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Shorts Encourage Women to STEAM Careers

Straight Up Films created the anthology “Power/On” of five shorts focused on encouraging girls in STEAM (science, technology, engineering and math with the arts thrown in) directed by actresses Rosario Dawson, Julie Bowen, Ana Brenda Contreras, Lisa Edelstein, and Nikki Reed. With support from YouTube, the shorts premiered Wednesday at the Google campus in Playa Vista and will be available for streaming on YouTube on April 26.

Each film centers on women and girls working on and interacting with a different technological advancement.

Rosario Dawson told Variety at the anthology’s world premiere, “The point of this series is to show all the different ways people can show up for their family, their friends, their community by pushing themselves when they see a problem. Maybe a solution doesn’t exist, but that doesn’t mean it can’t be created.” She hopes that her work behind the camera will allow girls to see her as a role model, including her own daughter.

“Modern Family” actress Julie Bowen talked to Variety about her experience at an all-girls school. “The messaging at the time was, ‘you’re going to an all-girls school because when girls raise their hands in math and science class they call on the boys.’ We needs to just get rid of that message.” Bowen spent time shadowing directors on set of “American Horror Story” as a participant of Ryan Murphy’s Half Initiative, a program designed to increase women and minority directors. She said the initiative gave her “positive encouragement” and helped her take on directing her short “Girl Code.”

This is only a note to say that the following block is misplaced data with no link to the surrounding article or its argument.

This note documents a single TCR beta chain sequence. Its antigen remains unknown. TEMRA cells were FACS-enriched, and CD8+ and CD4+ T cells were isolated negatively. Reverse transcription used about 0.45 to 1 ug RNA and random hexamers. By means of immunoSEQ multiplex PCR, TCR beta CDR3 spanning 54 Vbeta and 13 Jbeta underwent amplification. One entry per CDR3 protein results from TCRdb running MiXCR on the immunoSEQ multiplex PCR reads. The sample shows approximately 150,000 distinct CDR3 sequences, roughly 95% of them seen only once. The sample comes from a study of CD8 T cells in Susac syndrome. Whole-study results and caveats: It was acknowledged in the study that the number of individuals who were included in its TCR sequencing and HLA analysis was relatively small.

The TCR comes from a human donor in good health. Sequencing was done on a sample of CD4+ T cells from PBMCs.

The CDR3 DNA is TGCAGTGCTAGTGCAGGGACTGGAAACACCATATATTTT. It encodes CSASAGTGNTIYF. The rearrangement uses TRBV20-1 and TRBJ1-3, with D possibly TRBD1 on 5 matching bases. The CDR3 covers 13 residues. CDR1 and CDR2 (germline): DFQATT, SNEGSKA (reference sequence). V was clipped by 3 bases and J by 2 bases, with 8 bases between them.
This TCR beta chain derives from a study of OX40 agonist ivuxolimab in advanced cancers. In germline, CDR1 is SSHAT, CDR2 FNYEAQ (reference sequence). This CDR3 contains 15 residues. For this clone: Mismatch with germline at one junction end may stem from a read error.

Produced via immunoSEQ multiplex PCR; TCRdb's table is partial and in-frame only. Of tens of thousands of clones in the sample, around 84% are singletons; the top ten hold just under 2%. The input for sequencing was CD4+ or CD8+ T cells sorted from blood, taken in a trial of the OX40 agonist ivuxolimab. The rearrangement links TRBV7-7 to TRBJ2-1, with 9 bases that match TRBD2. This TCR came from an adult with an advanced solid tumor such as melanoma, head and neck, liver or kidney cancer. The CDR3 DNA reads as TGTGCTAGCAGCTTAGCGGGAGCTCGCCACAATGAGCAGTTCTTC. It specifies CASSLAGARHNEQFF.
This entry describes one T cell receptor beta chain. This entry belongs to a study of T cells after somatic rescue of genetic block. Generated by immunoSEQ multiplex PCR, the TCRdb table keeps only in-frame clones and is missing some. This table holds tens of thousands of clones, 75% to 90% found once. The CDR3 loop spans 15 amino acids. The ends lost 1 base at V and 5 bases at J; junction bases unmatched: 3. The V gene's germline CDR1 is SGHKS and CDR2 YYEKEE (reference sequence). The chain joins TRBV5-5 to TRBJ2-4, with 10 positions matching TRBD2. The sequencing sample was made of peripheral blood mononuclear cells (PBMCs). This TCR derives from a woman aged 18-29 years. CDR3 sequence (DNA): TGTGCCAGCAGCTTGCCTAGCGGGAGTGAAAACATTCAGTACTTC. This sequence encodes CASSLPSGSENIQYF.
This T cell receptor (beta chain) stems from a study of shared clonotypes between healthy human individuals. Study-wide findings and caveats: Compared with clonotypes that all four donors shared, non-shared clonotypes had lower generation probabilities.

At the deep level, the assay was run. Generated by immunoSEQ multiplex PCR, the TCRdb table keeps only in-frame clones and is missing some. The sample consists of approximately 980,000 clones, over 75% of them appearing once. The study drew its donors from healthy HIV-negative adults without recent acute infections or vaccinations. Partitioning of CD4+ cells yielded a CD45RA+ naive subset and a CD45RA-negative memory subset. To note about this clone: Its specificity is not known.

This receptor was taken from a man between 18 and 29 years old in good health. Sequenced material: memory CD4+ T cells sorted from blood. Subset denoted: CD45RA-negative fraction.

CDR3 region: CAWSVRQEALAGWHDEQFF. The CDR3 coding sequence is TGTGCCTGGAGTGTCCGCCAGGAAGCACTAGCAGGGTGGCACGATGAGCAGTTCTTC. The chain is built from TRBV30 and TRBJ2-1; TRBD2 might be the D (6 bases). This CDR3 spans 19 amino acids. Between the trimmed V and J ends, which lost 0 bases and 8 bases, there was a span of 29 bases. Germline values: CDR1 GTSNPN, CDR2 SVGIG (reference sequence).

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Jenna Ortega, who appears in Bowen’s short film, said, “I want people to get inspired by seeing themselves, of all different colors and backgrounds, on screen.” Ortega, 16, is outspoken on social issues and said her interest in politics began at 6 years old. She will star in the upcoming second season of “You.”

“The point of this whole event is to inspire young girls to follow their dreams and encourage them to use their imagination and let them know that that is their superpower,” said actress Lisa Edelstein, who directed the short “Lulu.” “We need more women stepping up and giving a hand to other women. Not to push men out the door, but there are a lot of stories to tell and they don’t all come from a male perspective.”

Ana Brenda Contreras directed the shot film “Wingbeat.” “Directing is something I wanted to do for a long time. It sends the message that you can do whatever you want to do in life,” she said. “Careers don’t have a gender.”

“We need to shatter the misconception in young girls that they are not as inherently good at math or engineering. These are learned skills,” said “Andy’s Song” director Reed. Reed recently started an environmentally conscious fashion company.

Straight Up Films, a female founded and run production company, produced the series in association with Cinema Giants. Straight Up Films co-CEO Marisa Polvino said, “When we came up with the idea for the series, it was important to us to champion women who had never had the opportunity to direct before and we also wanted to reach the widest possible audience of young girls who are our emerging leaders. YouTube was the perfect fit for our stories and we are grateful, not only for their support, but for their leadership’s shared vision.”

 

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